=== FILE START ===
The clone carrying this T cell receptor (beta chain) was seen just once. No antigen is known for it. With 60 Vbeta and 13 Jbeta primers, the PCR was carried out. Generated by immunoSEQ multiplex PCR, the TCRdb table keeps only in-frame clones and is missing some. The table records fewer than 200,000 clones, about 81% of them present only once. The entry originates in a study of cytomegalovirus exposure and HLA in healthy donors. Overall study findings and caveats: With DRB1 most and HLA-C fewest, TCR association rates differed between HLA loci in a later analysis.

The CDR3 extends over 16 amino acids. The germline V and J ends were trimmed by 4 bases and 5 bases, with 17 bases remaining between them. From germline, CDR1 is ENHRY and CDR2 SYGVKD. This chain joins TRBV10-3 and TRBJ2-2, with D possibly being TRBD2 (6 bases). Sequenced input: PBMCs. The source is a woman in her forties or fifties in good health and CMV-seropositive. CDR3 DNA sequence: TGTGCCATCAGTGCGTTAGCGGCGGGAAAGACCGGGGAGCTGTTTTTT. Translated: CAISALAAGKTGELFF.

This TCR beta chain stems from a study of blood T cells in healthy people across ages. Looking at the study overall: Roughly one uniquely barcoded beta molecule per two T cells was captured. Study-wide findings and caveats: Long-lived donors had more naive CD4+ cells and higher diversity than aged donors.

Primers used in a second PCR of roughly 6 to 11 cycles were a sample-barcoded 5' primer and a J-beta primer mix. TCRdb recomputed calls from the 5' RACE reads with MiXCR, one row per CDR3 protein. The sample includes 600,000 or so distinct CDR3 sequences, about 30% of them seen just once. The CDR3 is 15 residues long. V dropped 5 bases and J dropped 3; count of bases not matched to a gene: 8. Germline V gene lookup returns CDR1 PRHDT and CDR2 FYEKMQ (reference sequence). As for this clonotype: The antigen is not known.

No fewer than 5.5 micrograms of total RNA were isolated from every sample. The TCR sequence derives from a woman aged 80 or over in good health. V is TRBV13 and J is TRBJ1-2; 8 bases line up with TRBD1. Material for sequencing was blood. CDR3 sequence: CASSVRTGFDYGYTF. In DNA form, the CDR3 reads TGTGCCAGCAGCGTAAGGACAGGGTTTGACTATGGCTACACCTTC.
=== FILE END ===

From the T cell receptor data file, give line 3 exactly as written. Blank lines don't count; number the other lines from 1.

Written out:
This TCR beta chain stems from a study of blood T cells in healthy people across ages. Looking at the study overall: Roughly one uniquely barcoded beta molecule per two T cells was captured. Study-wide findings and caveats: Long-lived donors had more naive CD4+ cells and higher diversity than aged donors.